Looking at it from the other side, the Pirates don’t have to do a deal.  It wouldn’t hurt them at all to keep Hanrahan.  I’ve mentioned that the Rangers might not want to trade Perez or Profar.  The Pirates have the same rights with Hanrahan, which means that either one side has to budge, or no deal will be completed.  Considering the Rangers are reported to have a low interest, I’d lean towards the latter happening.

Tim Williams

Author: Tim Williams

Tim is the owner and editor in chief of Pirates Prospects. He started the site in January 2009, and turned it into his full time job during the 2011 season. Prior to starting Pirates Prospects, Tim worked with AccuScore.com, providing MLB, NHL, and NFL coverage to various national media outlets, including ESPN Insider, USA Today, Yahoo Sports, and the Wall Street Journal. He also writes the annual Prospect Guide, which is sold through the site. Tim lives in Bradenton, where he provides live coverage all year of Spring Training, mini camp, instructs, the Bradenton Marauders, and the GCL Pirates.

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  • Anonymous

    I don’t think Texas is a good trade partner.  Forget Young. Profar is just too far down the chain to make this gamble. While Perez throws hard he has had a high era at every level.  The Pirates are not that far away from competing. Replace Overbay for Berkman and the Pirates are near the top of the standings. The biggest need is a run producing bat. Texas doesn’t have that kind of player in their minor system. The Bucs biggest hope for that kind of player is to trade some pitching for that player. If they could find a 25 HR-90 rbi producer I would trade Maholm, Doumit, and Stetson Allie for him. Providing they have control over that player for at least 3 years.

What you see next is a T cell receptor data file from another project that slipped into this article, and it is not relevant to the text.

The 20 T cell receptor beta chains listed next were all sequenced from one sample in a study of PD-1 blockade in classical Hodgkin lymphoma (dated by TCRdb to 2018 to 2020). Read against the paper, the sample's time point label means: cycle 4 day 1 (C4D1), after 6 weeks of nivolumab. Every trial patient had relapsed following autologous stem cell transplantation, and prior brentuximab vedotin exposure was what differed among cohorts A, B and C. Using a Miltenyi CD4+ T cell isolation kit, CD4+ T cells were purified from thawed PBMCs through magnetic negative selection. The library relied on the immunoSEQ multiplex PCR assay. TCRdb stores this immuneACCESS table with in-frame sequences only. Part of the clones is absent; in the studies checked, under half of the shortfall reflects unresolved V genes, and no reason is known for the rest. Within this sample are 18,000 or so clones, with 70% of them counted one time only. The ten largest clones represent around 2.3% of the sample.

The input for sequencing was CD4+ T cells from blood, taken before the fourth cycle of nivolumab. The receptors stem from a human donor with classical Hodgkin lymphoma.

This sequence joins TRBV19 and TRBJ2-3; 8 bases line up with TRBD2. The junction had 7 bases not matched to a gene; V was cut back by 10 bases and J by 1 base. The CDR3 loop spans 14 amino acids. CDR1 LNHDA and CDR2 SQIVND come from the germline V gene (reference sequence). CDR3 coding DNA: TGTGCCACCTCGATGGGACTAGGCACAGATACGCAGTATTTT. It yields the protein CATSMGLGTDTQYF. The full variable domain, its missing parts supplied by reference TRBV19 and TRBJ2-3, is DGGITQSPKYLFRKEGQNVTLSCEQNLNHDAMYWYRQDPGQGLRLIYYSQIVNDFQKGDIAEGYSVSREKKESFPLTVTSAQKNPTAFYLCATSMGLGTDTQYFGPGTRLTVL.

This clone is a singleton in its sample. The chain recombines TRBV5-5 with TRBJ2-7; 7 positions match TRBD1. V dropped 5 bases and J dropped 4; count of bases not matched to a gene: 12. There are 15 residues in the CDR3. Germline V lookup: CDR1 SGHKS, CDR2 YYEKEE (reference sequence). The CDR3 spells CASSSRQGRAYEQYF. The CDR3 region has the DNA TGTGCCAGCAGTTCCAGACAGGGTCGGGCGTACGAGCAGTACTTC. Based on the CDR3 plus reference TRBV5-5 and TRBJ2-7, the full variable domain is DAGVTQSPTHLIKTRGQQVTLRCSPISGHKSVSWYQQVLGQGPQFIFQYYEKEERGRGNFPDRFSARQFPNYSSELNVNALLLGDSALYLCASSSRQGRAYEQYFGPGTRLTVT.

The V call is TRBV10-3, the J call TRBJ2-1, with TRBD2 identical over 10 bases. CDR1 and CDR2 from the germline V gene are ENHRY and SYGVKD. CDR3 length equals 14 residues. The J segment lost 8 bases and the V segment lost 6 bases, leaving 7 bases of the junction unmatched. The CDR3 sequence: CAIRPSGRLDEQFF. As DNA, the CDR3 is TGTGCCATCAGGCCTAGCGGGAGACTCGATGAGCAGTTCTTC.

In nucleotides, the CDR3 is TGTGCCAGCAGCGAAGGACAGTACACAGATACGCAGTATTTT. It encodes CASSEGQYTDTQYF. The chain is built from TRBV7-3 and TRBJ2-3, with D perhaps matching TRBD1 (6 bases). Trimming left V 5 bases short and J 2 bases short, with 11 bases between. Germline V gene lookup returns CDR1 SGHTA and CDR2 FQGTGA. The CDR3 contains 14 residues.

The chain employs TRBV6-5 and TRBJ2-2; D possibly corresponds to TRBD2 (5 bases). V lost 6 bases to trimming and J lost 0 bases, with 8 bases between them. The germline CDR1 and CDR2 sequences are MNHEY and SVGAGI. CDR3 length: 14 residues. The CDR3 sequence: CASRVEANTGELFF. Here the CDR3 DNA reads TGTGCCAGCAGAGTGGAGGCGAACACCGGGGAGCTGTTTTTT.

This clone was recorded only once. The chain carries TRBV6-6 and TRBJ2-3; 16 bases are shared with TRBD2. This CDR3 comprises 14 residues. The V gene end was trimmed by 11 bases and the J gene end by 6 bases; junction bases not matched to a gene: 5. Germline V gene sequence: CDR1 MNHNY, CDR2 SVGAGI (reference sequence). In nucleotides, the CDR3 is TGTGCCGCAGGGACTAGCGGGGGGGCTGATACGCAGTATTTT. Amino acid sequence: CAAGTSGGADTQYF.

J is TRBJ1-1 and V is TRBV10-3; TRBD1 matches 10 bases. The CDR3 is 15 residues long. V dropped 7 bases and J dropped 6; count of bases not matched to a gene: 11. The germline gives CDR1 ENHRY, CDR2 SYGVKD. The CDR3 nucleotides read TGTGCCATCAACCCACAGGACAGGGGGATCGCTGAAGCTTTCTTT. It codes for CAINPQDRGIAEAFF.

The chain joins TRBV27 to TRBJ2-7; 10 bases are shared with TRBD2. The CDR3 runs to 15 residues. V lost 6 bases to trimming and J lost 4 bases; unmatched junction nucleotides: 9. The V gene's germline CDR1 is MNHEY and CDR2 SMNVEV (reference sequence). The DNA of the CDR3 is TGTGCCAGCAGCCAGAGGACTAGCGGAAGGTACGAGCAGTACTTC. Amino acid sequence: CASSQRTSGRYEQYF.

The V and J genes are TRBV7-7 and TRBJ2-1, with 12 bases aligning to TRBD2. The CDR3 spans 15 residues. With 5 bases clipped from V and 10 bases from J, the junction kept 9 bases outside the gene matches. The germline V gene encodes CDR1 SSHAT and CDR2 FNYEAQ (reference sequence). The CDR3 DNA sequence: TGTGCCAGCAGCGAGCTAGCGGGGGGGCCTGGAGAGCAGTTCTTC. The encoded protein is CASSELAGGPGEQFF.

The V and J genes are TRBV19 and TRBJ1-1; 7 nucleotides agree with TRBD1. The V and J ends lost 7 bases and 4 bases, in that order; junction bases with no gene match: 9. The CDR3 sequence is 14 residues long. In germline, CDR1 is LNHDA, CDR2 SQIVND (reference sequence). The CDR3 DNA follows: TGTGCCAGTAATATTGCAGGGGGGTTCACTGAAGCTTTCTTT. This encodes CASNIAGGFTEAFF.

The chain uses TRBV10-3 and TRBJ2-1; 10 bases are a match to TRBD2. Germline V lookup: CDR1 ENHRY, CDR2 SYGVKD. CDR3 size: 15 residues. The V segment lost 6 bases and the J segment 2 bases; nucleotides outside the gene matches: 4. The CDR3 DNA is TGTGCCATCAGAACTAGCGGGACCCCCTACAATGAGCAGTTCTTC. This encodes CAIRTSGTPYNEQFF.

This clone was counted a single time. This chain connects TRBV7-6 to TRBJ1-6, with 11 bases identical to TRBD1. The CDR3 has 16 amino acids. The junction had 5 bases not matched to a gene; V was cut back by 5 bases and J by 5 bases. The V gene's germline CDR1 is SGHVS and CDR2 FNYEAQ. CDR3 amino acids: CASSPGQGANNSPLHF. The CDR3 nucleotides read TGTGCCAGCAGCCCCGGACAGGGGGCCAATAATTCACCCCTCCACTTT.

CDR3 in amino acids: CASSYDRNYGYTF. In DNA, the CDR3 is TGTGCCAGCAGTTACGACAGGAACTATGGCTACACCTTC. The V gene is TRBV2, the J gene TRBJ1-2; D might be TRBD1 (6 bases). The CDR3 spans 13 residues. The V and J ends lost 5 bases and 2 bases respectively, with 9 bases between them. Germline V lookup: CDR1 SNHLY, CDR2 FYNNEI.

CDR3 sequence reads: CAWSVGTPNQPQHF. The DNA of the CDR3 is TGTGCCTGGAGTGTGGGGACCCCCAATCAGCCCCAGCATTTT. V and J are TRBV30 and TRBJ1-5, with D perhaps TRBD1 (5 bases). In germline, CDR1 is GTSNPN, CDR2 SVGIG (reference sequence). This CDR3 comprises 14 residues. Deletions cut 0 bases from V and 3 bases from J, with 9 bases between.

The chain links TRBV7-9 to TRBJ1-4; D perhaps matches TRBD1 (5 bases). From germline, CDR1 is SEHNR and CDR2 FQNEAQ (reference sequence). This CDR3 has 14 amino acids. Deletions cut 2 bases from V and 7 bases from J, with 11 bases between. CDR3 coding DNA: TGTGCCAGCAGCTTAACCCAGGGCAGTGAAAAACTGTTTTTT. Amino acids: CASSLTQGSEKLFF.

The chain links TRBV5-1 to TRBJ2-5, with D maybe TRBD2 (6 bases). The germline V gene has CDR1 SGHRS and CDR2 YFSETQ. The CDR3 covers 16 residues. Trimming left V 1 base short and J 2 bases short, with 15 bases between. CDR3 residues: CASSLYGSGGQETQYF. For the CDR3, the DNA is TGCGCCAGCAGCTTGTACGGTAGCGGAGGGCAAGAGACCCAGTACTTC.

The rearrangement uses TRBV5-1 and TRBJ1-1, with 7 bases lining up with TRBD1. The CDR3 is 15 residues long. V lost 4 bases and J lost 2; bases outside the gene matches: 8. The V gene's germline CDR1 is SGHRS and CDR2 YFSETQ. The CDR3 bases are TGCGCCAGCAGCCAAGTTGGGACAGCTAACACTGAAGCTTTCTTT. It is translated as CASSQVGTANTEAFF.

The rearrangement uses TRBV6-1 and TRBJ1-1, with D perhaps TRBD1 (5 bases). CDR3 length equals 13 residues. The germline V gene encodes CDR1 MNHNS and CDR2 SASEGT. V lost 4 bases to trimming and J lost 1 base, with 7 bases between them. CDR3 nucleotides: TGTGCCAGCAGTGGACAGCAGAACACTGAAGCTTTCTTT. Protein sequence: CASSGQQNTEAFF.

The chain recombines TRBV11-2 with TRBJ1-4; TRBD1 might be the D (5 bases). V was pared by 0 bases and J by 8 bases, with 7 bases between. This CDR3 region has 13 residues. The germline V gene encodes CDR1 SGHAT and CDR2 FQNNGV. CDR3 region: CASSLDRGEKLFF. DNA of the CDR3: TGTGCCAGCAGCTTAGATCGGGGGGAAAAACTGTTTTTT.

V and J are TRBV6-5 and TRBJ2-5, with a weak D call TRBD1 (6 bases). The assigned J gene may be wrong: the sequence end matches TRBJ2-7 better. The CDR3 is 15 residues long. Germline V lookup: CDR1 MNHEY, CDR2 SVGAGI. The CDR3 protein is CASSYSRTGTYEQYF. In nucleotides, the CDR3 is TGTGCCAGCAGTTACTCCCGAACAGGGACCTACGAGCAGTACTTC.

• Todd Smith

    Profar + Chris Davis and I’d pull the trigger.

    • Anonymous

      Id take perez and davis. Everyone says how SS is such a big need Cedeno has been great for almost 3 weeks now. Looking around the league there are maybe a handful of big time SS the rest are very comparable to Ronny. Ill take the high end pitching.

      • Todd Smith

        I don’t think you can sit back and say that you don’t need a quality SS in the organization just because Cedeno is hitting around .250 this year.  High end shortstop prospects are much harder to find than pitching.

        • Anonymous